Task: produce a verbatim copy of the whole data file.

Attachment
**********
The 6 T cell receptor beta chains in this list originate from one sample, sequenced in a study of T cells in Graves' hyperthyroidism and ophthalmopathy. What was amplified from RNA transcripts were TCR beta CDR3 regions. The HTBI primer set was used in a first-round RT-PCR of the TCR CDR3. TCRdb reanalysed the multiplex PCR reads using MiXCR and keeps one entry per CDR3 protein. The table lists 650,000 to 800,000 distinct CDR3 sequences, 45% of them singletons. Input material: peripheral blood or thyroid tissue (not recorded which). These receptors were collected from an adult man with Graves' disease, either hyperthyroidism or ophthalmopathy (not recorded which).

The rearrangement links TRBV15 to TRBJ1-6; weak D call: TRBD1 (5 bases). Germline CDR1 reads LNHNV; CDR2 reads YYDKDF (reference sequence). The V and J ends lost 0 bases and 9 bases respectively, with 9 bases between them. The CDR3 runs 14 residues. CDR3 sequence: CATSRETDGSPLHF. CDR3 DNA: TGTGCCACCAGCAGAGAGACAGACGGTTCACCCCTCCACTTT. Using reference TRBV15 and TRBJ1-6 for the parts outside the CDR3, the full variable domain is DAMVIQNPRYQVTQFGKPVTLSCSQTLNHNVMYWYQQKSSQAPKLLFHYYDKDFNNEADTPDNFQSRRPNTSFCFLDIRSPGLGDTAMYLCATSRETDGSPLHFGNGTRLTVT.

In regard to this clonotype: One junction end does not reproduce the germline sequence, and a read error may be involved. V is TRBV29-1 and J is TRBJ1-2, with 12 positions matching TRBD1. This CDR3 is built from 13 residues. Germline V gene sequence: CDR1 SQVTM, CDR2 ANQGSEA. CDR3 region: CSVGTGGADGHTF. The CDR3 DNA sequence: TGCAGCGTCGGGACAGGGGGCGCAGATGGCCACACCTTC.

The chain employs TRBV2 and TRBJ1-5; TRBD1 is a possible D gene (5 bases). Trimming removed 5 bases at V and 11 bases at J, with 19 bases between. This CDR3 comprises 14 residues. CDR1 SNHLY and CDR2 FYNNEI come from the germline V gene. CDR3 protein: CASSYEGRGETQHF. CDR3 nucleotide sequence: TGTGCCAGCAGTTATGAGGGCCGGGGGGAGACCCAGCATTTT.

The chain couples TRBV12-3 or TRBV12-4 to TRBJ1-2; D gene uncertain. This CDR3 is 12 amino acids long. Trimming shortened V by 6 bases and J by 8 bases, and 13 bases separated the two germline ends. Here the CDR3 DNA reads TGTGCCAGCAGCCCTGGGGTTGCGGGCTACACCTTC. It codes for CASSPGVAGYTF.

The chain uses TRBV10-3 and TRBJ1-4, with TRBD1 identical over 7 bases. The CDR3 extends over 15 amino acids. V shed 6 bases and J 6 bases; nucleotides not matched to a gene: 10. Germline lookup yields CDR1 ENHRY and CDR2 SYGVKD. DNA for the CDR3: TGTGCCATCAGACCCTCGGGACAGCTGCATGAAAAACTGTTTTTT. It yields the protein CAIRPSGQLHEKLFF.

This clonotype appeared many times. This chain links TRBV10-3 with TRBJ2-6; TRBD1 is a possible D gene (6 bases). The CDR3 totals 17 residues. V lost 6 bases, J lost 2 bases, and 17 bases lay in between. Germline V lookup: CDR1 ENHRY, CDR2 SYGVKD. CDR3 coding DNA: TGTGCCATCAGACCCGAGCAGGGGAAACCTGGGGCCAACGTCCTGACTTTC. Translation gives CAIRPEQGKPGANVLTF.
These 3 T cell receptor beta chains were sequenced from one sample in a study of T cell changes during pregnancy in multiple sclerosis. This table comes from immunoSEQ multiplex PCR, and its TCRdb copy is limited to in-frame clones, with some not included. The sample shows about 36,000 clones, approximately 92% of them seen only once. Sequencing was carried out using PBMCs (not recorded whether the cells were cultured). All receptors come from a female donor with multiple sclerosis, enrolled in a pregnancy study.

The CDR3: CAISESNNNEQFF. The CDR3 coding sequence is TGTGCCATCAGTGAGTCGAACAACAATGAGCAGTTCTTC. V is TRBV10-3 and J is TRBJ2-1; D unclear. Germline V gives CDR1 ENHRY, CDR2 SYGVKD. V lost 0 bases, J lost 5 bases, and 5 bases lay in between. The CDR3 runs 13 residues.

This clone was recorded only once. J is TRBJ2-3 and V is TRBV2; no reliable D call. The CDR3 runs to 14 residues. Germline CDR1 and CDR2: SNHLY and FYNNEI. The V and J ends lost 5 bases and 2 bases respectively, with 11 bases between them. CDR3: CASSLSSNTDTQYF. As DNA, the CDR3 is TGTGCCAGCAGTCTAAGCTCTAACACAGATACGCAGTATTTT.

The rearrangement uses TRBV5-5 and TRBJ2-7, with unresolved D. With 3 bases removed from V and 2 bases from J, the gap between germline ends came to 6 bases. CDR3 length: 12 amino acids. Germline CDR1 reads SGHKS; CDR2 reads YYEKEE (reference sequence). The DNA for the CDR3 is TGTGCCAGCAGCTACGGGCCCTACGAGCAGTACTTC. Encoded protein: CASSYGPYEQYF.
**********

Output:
The 6 T cell receptor beta chains in this list originate from one sample, sequenced in a study of T cells in Graves' hyperthyroidism and ophthalmopathy. What was amplified from RNA transcripts were TCR beta CDR3 regions. The HTBI primer set was used in a first-round RT-PCR of the TCR CDR3. TCRdb reanalysed the multiplex PCR reads using MiXCR and keeps one entry per CDR3 protein. The table lists 650,000 to 800,000 distinct CDR3 sequences, 45% of them singletons. Input material: peripheral blood or thyroid tissue (not recorded which). These receptors were collected from an adult man with Graves' disease, either hyperthyroidism or ophthalmopathy (not recorded which).

The rearrangement links TRBV15 to TRBJ1-6; weak D call: TRBD1 (5 bases). Germline CDR1 reads LNHNV; CDR2 reads YYDKDF (reference sequence). The V and J ends lost 0 bases and 9 bases respectively, with 9 bases between them. The CDR3 runs 14 residues. CDR3 sequence: CATSRETDGSPLHF. CDR3 DNA: TGTGCCACCAGCAGAGAGACAGACGGTTCACCCCTCCACTTT. Using reference TRBV15 and TRBJ1-6 for the parts outside the CDR3, the full variable domain is DAMVIQNPRYQVTQFGKPVTLSCSQTLNHNVMYWYQQKSSQAPKLLFHYYDKDFNNEADTPDNFQSRRPNTSFCFLDIRSPGLGDTAMYLCATSRETDGSPLHFGNGTRLTVT.

In regard to this clonotype: One junction end does not reproduce the germline sequence, and a read error may be involved. V is TRBV29-1 and J is TRBJ1-2, with 12 positions matching TRBD1. This CDR3 is built from 13 residues. Germline V gene sequence: CDR1 SQVTM, CDR2 ANQGSEA. CDR3 region: CSVGTGGADGHTF. The CDR3 DNA sequence: TGCAGCGTCGGGACAGGGGGCGCAGATGGCCACACCTTC.

The chain employs TRBV2 and TRBJ1-5; TRBD1 is a possible D gene (5 bases). Trimming removed 5 bases at V and 11 bases at J, with 19 bases between. This CDR3 comprises 14 residues. CDR1 SNHLY and CDR2 FYNNEI come from the germline V gene. CDR3 protein: CASSYEGRGETQHF. CDR3 nucleotide sequence: TGTGCCAGCAGTTATGAGGGCCGGGGGGAGACCCAGCATTTT.

The chain couples TRBV12-3 or TRBV12-4 to TRBJ1-2; D gene uncertain. This CDR3 is 12 amino acids long. Trimming shortened V by 6 bases and J by 8 bases, and 13 bases separated the two germline ends. Here the CDR3 DNA reads TGTGCCAGCAGCCCTGGGGTTGCGGGCTACACCTTC. It codes for CASSPGVAGYTF.

The chain uses TRBV10-3 and TRBJ1-4, with TRBD1 identical over 7 bases. The CDR3 extends over 15 amino acids. V shed 6 bases and J 6 bases; nucleotides not matched to a gene: 10. Germline lookup yields CDR1 ENHRY and CDR2 SYGVKD. DNA for the CDR3: TGTGCCATCAGACCCTCGGGACAGCTGCATGAAAAACTGTTTTTT. It yields the protein CAIRPSGQLHEKLFF.

This clonotype appeared many times. This chain links TRBV10-3 with TRBJ2-6; TRBD1 is a possible D gene (6 bases). The CDR3 totals 17 residues. V lost 6 bases, J lost 2 bases, and 17 bases lay in between. Germline V lookup: CDR1 ENHRY, CDR2 SYGVKD. CDR3 coding DNA: TGTGCCATCAGACCCGAGCAGGGGAAACCTGGGGCCAACGTCCTGACTTTC. Translation gives CAIRPEQGKPGANVLTF.
These 3 T cell receptor beta chains were sequenced from one sample in a study of T cell changes during pregnancy in multiple sclerosis. This table comes from immunoSEQ multiplex PCR, and its TCRdb copy is limited to in-frame clones, with some not included. The sample shows about 36,000 clones, approximately 92% of them seen only once. Sequencing was carried out using PBMCs (not recorded whether the cells were cultured). All receptors come from a female donor with multiple sclerosis, enrolled in a pregnancy study.

The CDR3: CAISESNNNEQFF. The CDR3 coding sequence is TGTGCCATCAGTGAGTCGAACAACAATGAGCAGTTCTTC. V is TRBV10-3 and J is TRBJ2-1; D unclear. Germline V gives CDR1 ENHRY, CDR2 SYGVKD. V lost 0 bases, J lost 5 bases, and 5 bases lay in between. The CDR3 runs 13 residues.

This clone was recorded only once. J is TRBJ2-3 and V is TRBV2; no reliable D call. The CDR3 runs to 14 residues. Germline CDR1 and CDR2: SNHLY and FYNNEI. The V and J ends lost 5 bases and 2 bases respectively, with 11 bases between them. CDR3: CASSLSSNTDTQYF. As DNA, the CDR3 is TGTGCCAGCAGTCTAAGCTCTAACACAGATACGCAGTATTTT.

The rearrangement uses TRBV5-5 and TRBJ2-7, with unresolved D. With 3 bases removed from V and 2 bases from J, the gap between germline ends came to 6 bases. CDR3 length: 12 amino acids. Germline CDR1 reads SGHKS; CDR2 reads YYEKEE (reference sequence). The DNA for the CDR3 is TGTGCCAGCAGCTACGGGCCCTACGAGCAGTACTTC. Encoded protein: CASSYGPYEQYF.